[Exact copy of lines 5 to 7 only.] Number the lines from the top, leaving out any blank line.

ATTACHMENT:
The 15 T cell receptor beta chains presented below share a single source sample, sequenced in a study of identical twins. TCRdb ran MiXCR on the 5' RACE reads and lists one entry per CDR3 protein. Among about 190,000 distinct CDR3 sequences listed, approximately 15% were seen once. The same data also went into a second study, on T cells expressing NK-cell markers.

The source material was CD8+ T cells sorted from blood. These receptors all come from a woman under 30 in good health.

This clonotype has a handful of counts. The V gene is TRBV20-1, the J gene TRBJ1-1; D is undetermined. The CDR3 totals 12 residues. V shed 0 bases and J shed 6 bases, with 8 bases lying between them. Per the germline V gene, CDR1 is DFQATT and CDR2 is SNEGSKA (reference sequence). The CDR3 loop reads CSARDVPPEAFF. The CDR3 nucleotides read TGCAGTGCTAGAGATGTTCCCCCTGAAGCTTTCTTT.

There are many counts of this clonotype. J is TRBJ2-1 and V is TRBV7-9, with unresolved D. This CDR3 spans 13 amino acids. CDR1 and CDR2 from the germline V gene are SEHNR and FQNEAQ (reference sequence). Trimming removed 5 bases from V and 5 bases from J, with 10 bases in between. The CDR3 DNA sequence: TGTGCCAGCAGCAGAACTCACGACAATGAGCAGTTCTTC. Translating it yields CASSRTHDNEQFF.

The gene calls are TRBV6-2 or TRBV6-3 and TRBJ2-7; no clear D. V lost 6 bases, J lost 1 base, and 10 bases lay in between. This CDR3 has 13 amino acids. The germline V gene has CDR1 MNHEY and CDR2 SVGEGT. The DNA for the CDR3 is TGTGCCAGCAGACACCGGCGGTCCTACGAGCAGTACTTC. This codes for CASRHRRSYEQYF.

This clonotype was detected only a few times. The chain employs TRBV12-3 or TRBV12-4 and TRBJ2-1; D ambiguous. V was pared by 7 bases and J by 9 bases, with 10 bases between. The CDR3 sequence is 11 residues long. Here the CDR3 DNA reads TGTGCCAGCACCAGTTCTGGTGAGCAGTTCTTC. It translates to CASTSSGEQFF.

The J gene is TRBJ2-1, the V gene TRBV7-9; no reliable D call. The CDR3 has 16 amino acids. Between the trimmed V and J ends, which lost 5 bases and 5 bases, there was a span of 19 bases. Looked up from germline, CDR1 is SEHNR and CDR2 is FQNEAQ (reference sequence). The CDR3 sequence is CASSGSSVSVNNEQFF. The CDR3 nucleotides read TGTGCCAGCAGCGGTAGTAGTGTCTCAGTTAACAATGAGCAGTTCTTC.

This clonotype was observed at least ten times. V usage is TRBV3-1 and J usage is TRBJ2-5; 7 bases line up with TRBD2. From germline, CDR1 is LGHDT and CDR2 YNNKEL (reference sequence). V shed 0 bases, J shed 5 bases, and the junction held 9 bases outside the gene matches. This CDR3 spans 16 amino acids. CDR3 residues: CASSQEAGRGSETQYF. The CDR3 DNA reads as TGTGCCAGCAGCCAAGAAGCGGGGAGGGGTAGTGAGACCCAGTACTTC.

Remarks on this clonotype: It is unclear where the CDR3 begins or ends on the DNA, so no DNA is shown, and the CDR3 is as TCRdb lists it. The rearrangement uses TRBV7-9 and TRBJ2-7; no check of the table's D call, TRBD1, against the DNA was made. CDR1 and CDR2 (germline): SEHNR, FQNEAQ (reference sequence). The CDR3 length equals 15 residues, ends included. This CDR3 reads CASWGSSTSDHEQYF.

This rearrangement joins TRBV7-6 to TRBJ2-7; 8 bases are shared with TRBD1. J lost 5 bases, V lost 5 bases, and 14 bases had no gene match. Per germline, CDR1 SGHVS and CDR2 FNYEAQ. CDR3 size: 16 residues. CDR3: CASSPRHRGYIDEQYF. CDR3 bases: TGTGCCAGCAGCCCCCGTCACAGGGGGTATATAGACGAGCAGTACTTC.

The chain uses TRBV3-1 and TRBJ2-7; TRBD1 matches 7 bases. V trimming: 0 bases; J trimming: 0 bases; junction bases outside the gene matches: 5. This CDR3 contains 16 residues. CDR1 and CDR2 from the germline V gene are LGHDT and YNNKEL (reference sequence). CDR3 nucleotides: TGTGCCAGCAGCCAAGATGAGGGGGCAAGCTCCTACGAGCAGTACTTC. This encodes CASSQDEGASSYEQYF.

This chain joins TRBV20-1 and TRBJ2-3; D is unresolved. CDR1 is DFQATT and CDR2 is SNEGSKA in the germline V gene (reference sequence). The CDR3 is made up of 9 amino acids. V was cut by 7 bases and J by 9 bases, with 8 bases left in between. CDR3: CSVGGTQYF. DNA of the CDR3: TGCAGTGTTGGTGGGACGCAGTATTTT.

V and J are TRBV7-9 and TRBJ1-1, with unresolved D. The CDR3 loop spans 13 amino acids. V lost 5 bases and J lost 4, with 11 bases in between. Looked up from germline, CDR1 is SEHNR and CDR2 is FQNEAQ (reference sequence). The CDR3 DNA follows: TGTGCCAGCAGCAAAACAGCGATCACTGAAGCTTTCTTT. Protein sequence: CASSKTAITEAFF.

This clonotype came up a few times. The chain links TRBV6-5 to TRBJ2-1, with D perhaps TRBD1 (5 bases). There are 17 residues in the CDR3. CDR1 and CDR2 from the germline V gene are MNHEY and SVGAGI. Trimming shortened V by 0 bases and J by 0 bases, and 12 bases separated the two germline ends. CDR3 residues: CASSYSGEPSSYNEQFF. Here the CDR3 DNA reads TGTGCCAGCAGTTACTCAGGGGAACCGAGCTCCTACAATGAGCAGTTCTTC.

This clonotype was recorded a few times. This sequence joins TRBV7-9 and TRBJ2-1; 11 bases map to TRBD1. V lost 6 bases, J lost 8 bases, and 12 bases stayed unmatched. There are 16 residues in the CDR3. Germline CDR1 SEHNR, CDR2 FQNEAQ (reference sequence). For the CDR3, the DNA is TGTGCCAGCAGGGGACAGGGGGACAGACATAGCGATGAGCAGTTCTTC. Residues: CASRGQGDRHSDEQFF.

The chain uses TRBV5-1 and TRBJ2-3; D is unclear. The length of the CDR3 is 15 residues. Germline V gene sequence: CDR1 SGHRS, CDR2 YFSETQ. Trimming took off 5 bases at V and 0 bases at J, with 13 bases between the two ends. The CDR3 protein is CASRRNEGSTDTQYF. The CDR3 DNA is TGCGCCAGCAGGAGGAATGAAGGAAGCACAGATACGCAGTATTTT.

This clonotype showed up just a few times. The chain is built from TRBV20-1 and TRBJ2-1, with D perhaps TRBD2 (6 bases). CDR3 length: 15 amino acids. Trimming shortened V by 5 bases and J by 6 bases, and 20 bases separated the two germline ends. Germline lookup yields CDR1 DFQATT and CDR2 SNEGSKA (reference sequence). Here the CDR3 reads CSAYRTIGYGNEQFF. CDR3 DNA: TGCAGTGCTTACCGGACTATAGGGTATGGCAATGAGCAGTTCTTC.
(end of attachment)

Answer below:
The gene calls are TRBV6-2 or TRBV6-3 and TRBJ2-7; no clear D. V lost 6 bases, J lost 1 base, and 10 bases lay in between. This CDR3 has 13 amino acids. The germline V gene has CDR1 MNHEY and CDR2 SVGEGT. The DNA for the CDR3 is TGTGCCAGCAGACACCGGCGGTCCTACGAGCAGTACTTC. This codes for CASRHRRSYEQYF.

This clonotype was detected only a few times. The chain employs TRBV12-3 or TRBV12-4 and TRBJ2-1; D ambiguous. V was pared by 7 bases and J by 9 bases, with 10 bases between. The CDR3 sequence is 11 residues long. Here the CDR3 DNA reads TGTGCCAGCACCAGTTCTGGTGAGCAGTTCTTC. It translates to CASTSSGEQFF.

The J gene is TRBJ2-1, the V gene TRBV7-9; no reliable D call. The CDR3 has 16 amino acids. Between the trimmed V and J ends, which lost 5 bases and 5 bases, there was a span of 19 bases. Looked up from germline, CDR1 is SEHNR and CDR2 is FQNEAQ (reference sequence). The CDR3 sequence is CASSGSSVSVNNEQFF. The CDR3 nucleotides read TGTGCCAGCAGCGGTAGTAGTGTCTCAGTTAACAATGAGCAGTTCTTC.